Stakeholder pensions have to meet a set of minimum requirements (see Costs of setting up a stakeholder pension below).
One benefit of a stakeholder pension is that other people (such as a spouse or partner) can also make contributions to it.
Some drawbacks are that your choice of investments is typically more limited than with other pension plans, and your returns are likely to be lower because of the fairly low level of risk.
What does it cost to set up a pension?
All pension plans come with charges, but how much you pay will depend on what fees your chosen provider has set. Here are some of the most common pension fund charges:
Annual management fee: A charge for managing your pension. It includes things like admin expenses.
Underlying fund fee: A charge, made on top of the annual management fee, that covers the money managers.
Service or policy fee: Another separate admin charge.
Inactivity fee: A penalty the provider applies if you stop paying into your pension.
Contribution charge: A percentage taken every time you pay into your pension. Not so common nowadays.
Exit fee: A fee to withdraw or transfer your savings.
Platform fee: Some providers add this essentially for the privilege of using their service.
Before you set up your pension, you should find out what charges the provider will impose, as they can have an impact on the amount you save. Sometimes, pension providers will hide fees in small print, so always read documentation carefully.
As an example, PensionBee charges a single yearly fee for managing your pension. Other providers charge differently.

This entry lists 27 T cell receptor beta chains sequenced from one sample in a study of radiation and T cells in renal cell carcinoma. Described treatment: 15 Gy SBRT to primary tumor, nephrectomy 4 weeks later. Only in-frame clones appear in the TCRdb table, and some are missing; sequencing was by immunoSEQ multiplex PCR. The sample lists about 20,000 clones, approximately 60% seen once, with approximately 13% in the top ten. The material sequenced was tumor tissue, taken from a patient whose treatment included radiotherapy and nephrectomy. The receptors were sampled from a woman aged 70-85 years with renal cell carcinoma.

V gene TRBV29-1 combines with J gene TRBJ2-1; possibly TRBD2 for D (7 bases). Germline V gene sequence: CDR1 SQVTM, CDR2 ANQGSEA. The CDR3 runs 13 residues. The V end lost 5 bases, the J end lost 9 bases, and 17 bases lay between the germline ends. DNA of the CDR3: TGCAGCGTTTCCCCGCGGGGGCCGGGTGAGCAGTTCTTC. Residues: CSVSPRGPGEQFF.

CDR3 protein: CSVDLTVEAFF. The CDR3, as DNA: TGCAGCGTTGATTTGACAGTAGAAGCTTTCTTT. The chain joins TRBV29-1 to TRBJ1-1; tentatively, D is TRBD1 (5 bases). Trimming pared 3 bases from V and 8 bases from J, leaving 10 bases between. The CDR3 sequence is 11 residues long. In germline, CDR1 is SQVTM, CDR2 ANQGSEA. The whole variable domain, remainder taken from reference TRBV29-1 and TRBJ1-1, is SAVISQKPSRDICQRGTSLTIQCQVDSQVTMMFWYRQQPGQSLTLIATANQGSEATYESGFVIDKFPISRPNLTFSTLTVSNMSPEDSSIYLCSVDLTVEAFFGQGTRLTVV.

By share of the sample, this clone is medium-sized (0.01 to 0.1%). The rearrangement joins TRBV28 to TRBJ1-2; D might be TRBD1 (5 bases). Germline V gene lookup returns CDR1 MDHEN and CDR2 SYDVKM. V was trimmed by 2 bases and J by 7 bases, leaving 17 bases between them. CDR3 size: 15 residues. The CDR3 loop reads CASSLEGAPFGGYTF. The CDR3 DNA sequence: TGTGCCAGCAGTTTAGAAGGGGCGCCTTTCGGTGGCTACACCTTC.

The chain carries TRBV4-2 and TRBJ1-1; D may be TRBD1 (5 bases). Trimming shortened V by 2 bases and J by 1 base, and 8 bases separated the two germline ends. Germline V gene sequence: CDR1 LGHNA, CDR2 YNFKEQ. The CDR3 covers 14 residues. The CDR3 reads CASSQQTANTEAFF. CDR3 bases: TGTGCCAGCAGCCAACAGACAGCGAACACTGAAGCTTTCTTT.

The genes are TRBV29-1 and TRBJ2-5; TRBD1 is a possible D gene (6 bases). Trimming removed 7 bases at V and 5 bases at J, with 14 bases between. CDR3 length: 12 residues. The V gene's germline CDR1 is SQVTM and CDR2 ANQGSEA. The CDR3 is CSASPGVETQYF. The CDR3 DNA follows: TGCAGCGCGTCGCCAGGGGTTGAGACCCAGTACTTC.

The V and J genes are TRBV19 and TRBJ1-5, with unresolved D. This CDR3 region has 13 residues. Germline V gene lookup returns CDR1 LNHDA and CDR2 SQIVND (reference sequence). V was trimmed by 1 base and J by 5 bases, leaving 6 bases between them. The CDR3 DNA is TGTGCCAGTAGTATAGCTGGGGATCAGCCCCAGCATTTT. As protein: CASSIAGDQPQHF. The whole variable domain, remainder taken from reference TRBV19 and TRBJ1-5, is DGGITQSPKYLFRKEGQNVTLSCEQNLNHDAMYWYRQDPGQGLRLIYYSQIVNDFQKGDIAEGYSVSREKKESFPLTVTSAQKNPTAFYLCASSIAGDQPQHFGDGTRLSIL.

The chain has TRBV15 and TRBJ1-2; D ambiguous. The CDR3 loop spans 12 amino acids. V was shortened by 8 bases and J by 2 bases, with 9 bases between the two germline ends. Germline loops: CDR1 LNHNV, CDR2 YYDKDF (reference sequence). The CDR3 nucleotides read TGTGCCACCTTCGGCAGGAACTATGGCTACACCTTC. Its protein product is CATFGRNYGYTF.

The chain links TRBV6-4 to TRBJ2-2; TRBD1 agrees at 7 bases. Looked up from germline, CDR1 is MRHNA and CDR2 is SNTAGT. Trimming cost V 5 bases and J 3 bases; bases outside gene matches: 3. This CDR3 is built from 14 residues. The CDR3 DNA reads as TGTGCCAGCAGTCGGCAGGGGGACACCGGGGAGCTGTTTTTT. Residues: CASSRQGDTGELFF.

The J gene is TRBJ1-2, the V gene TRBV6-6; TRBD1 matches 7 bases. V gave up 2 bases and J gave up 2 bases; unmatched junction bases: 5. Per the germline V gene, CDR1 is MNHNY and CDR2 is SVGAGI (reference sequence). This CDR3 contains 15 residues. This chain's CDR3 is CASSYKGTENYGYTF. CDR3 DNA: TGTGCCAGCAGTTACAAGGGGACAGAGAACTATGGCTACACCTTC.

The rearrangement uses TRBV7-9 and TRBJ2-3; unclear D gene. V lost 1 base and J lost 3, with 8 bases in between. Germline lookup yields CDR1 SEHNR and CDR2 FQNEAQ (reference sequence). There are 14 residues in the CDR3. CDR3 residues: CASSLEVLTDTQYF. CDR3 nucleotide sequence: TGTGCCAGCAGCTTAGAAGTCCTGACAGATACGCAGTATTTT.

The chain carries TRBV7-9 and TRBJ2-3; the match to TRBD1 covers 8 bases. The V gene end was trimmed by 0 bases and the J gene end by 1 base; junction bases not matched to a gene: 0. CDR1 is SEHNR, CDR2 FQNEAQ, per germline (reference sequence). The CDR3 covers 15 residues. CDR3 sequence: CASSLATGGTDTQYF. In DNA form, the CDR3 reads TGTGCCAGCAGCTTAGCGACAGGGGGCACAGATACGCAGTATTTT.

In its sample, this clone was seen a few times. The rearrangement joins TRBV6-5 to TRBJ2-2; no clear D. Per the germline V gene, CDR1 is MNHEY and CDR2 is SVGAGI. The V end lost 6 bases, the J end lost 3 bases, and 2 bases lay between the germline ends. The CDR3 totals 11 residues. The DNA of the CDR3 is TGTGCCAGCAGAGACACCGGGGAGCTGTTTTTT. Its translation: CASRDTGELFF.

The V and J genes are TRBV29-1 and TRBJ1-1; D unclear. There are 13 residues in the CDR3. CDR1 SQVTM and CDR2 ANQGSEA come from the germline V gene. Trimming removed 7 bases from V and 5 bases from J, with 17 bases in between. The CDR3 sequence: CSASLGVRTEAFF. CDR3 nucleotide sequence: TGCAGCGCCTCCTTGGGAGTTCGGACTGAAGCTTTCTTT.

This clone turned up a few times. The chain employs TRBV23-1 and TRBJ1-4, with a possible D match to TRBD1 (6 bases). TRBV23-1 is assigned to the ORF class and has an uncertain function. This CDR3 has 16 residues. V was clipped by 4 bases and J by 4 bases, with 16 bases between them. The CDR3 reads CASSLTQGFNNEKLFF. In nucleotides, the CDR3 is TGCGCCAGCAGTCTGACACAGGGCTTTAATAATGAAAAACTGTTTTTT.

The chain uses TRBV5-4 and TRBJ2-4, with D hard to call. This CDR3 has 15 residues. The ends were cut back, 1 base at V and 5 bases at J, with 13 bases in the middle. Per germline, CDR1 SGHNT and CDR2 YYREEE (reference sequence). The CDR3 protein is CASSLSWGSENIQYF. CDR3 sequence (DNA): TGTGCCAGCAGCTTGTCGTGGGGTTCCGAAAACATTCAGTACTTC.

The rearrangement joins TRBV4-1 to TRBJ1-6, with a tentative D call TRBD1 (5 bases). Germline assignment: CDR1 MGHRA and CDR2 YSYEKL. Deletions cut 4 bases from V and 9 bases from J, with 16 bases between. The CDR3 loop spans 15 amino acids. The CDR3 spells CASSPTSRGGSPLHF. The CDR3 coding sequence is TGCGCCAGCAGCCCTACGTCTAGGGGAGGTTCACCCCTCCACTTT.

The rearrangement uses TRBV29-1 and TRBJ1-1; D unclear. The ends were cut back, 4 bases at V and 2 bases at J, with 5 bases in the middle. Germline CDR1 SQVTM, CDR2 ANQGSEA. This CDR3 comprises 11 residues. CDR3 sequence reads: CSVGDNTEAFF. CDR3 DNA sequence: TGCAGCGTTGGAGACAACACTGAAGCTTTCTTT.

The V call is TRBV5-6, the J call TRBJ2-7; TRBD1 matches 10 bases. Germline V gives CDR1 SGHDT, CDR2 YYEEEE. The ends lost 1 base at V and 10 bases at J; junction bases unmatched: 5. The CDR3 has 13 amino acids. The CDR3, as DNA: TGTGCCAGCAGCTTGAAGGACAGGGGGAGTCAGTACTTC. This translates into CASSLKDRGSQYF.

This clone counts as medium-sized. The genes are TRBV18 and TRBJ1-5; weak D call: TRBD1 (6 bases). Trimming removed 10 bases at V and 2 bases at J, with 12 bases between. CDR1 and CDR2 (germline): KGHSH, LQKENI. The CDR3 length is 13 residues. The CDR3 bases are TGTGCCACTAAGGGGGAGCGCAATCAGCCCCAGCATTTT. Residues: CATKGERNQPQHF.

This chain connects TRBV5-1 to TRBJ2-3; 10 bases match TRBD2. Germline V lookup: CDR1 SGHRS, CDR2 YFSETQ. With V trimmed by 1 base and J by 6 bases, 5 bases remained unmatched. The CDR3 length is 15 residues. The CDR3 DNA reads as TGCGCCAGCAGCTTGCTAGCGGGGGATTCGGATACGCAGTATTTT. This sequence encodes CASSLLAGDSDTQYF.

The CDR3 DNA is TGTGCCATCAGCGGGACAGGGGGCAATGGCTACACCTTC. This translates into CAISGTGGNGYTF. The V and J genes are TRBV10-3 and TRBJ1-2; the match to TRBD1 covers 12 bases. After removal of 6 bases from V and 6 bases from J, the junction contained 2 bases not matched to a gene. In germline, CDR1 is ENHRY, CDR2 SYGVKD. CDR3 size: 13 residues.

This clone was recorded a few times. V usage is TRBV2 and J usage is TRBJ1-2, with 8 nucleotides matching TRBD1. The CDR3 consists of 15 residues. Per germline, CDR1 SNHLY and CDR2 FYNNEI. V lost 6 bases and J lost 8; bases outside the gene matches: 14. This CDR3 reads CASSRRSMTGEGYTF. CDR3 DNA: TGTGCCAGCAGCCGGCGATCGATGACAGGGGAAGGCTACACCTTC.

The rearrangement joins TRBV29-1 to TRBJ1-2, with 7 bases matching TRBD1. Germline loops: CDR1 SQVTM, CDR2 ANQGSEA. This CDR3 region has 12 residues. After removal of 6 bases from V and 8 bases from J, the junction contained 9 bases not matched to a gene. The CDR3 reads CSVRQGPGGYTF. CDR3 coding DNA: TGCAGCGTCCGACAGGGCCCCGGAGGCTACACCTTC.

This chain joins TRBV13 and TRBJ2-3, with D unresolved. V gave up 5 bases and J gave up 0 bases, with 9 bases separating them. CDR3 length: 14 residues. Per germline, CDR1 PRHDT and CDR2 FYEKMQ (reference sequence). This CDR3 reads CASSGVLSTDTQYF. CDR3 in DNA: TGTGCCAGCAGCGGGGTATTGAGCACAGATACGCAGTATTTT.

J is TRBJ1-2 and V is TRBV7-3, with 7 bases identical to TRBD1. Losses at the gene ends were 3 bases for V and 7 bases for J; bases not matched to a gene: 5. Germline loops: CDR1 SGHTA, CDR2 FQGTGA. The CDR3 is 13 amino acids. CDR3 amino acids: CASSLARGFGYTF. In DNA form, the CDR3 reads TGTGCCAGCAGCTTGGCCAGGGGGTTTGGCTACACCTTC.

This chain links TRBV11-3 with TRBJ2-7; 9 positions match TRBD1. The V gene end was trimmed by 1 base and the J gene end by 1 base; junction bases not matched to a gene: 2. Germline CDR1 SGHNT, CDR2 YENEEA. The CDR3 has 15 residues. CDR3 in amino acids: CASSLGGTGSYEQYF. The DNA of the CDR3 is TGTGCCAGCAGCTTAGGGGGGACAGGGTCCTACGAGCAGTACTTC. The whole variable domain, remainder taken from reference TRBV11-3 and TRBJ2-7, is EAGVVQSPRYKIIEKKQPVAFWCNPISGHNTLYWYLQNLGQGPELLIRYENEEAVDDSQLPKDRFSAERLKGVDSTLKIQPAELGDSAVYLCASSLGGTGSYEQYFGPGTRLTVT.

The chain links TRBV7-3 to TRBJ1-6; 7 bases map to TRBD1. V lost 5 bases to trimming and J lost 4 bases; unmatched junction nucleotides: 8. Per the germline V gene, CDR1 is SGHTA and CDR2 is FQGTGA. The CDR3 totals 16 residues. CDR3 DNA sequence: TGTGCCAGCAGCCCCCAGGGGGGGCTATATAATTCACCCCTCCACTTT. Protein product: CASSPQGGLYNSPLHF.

Costs of setting up a SIPP
With a SIPP, you usually have the choice between a 'full SIPP' and what might be called a 'low cost' or 'lite' SIPP. The full SIPPs tend to be for people who have built up a substantial pension pot – they offer a wide choice of investments but typically incur a high set-up fee, an annual management fee and significant fees for trading (buying and selling shares, for instance).
The 'low cost' SIPPs generally carry lower fees for trading and lower yearly admin charges. It's also common for them to cost nothing (or very little) to set up.
There are lots of different SIPPs available and they have different charges, so always check and compare before you commit.
Costs of setting up a stakeholder pension
With stakeholder pensions charges, the government has set rules that pension providers must keep to when offering these pensions. These include the following:
Capped annual management fees: Providers can't charge more than 1.5% a year for the first 10 years and 1% a year thereafter. Also, they're not allowed to charge you for transferring another UK pension into your stakeholder pension.
Minimum contributions: Your stakeholder pension must have a minimum contribution level set at £20 or less, no matter how you make your contributions (as one-off payments or as part of a regular plan). You must also be able to stop or restart your contributions at any time without charge.
Default investment fund: If you don't want to choose how your pension is invested, the provider must have a default fund that you can invest in. This should have a lifestyling option, which automatically moves your money to lower-risk investments as you approach retirement.
One significant benefit of saving into a pension is the tax relief you receive on your personal contributions. To read more about tax breaks on pensions, see part 1 of this guide.
Capital at risk.
*As with all investments, capital is at risk and the value can go down as well as up.
In part 3 of this guide, we look at how you make pension contributions.
Read the other parts in this series: